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The HR Tribe of Trust

I have the biggest crush in the world on Arianna Huffington. She is the real down right deal. Smart as smart can be. One of the fist public figures to recognize the power of social media. Mogul. And she’s Greek. Love her. And apparently I’m not the only one. 14,000 HR professionals are at the SHRM Annual Convention and Exposition this year. I’d say most of them were at the general session this morning.

It’s rare, but when a keynote actually tailors their speech to the audience, it’s pretty special. Arianna did that. And of all the things she said, one really resonated with me: of all the things we might do to add value to the organization and its people, building Trust might just be the most important. Leadership thrives on trust, engagement thrives on trust, happiness thrives on trust. We get this…I think. But do we devote ourselves to this? Are we methodical about it. Are we active in building a “Tribe of Trust” with foundational belief in one another?

So here’s the deal. We aren’t. And do you know why? As Arianna points out, we don’t trust ourselves. We have that “obnoxious roommate” in our heads that second guesses and undermines our good intentions. And I think that roommate is even more obnoxious in this profession. We are the kings and queens of low esteem.  And with low esteem comes faulty trust. If we are going to be agents of success to our organizations, we must learn to trust ourselves. Trust that we:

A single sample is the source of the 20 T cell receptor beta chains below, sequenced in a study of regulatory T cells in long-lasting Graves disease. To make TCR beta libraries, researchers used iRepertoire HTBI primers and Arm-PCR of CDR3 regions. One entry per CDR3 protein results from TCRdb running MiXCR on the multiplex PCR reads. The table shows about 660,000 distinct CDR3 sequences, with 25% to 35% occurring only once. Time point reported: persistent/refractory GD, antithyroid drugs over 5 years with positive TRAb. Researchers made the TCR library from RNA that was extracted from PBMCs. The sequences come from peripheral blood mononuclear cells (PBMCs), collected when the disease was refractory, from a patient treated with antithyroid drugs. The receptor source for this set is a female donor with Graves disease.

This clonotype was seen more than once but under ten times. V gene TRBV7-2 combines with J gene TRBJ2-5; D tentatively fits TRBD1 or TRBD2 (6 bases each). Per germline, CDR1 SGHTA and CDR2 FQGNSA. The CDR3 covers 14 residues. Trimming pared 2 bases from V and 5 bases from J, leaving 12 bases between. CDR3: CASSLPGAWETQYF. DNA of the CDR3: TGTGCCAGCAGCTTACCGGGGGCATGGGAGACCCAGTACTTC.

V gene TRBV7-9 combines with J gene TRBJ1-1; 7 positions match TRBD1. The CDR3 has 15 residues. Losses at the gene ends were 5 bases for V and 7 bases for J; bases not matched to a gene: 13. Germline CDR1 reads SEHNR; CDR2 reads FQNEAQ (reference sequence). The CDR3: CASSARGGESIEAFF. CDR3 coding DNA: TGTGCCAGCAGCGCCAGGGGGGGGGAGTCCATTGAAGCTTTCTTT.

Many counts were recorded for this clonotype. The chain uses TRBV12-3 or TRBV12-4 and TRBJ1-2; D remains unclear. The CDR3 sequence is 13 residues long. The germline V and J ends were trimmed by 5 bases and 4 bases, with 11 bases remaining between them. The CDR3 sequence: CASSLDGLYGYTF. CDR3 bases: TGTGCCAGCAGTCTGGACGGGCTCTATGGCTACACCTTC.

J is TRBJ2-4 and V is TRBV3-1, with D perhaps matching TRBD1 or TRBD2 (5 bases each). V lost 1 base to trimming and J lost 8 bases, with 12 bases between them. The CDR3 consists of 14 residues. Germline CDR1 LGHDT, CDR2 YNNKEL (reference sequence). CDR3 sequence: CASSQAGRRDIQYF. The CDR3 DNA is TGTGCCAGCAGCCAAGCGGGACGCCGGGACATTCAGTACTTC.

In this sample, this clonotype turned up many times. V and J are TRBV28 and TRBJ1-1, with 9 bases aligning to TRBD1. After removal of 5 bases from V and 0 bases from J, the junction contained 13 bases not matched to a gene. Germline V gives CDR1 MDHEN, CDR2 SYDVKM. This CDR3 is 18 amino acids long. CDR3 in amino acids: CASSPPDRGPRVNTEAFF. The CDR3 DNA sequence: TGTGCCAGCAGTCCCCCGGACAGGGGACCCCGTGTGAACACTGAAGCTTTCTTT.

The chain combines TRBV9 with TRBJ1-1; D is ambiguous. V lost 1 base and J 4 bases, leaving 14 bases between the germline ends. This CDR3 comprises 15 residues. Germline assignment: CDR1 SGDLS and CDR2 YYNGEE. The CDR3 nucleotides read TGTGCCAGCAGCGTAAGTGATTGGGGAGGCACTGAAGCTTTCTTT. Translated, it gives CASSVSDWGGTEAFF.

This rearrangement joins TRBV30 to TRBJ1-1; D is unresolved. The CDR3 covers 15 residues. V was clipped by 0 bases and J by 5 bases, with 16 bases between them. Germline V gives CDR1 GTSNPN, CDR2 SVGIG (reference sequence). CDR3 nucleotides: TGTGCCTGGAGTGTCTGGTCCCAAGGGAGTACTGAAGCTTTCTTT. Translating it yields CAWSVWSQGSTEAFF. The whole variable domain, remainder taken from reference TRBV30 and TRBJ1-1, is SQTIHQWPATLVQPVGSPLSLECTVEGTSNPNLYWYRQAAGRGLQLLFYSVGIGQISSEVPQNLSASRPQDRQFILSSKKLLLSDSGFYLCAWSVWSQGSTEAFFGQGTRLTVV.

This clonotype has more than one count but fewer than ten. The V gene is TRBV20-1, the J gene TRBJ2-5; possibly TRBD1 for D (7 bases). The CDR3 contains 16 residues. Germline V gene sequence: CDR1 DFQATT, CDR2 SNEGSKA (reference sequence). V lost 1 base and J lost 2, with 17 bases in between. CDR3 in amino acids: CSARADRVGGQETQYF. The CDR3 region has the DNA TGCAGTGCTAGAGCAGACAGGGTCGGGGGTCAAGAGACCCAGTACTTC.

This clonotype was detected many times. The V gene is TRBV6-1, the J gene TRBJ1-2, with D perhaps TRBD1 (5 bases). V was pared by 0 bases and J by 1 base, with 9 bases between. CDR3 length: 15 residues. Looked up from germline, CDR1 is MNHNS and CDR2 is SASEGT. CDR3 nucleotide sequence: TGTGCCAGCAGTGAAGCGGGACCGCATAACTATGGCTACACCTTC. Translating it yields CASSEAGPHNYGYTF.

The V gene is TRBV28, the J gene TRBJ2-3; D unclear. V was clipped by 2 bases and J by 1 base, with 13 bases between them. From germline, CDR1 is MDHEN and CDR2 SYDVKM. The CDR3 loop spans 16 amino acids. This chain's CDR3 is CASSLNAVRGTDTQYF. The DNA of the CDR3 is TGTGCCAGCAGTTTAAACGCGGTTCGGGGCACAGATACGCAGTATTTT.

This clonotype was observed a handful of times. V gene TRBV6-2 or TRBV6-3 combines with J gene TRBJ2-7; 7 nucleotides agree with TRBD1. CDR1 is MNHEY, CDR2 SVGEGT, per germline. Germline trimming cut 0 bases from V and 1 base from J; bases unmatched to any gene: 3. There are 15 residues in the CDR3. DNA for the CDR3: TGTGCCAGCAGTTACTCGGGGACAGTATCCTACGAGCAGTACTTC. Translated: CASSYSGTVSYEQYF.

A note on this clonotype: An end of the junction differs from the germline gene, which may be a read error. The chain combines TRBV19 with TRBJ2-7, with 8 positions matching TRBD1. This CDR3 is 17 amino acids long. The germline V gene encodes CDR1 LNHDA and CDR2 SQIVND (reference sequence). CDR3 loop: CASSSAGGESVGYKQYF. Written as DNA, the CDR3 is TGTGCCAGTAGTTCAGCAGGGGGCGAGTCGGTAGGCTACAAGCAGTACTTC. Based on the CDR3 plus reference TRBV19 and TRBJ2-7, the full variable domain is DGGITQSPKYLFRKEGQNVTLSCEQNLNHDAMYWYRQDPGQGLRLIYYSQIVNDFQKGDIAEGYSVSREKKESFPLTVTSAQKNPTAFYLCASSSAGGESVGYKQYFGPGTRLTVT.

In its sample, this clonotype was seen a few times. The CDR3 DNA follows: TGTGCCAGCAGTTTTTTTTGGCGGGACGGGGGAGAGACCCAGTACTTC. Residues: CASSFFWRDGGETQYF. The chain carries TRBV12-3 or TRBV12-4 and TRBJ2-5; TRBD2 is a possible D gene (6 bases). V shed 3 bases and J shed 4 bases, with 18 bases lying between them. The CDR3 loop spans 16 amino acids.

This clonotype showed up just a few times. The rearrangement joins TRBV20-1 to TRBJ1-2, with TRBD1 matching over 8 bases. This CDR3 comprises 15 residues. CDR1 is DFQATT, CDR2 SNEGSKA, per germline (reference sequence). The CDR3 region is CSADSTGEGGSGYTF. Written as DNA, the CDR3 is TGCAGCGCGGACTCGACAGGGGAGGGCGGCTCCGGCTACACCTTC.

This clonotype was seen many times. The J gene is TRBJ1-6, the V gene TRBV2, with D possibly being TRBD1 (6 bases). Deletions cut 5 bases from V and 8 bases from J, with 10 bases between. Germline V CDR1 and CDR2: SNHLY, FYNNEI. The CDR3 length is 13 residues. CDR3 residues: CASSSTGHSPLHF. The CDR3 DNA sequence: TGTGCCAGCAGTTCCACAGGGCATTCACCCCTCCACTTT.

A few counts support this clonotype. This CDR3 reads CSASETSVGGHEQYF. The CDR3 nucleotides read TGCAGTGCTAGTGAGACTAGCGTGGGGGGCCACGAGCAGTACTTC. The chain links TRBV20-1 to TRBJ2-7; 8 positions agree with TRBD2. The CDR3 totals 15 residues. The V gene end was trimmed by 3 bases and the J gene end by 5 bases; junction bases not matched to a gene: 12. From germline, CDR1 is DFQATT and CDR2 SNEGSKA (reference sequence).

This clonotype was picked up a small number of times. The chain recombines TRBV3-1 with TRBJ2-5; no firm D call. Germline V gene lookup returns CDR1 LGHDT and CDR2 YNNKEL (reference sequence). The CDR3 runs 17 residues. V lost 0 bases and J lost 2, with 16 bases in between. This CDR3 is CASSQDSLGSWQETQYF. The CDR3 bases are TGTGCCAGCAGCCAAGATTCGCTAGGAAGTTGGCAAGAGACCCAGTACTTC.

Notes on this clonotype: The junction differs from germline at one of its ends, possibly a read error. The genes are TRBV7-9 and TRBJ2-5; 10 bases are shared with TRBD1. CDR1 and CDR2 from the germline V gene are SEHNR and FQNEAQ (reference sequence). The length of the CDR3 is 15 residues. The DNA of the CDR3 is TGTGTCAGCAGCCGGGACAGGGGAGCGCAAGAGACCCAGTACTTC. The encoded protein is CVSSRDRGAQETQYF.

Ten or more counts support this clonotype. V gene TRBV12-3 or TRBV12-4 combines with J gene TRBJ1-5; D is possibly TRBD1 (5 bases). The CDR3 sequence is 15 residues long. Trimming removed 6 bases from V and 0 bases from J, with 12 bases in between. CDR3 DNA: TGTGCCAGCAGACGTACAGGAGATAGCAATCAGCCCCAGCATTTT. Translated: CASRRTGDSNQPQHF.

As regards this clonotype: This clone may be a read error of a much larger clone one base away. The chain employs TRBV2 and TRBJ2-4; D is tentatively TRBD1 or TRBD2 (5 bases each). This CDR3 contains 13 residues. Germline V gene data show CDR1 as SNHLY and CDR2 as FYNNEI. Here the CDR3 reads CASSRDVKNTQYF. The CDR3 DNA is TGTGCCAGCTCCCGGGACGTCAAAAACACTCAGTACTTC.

• know what we’re doing
  • are just as important as anyone else in the company
  • our ideas are sometimes better than others
  • do have something to add to the conversation
  • can be creative and innovative
  • make a positive difference…every day

I like the vision of the workplace as a tribe. I love the vision of the workplace as a tribe of trust. Get on it, HR.

Image Credit: m-c

  • Tim Gardner

    Thanks for your reports from the desert. Much appreciated.
    We have a set of values and behaviors each manager is evaluated on – Build Trust is one of them. Specific actions are expected, including encouraging diverse perspective and debate. Leaders are expected to actively listen and convey respect, and our feedback process measures these specific actions.
    I appreciate and agree with your challenge – this is something you can’t “will” into the workplace – it requires specfic action, including taking out leaders who are not able to build trust.

  • Joan Ginsberg

    I really like the way you took something specific that a keynote said and turned it into a specific take-away and plan of action for your beloved Trench HR. Keep it up, bro.

    ps – I like Arianna, too. Saw her at SHRM Leg/Legal and was floored.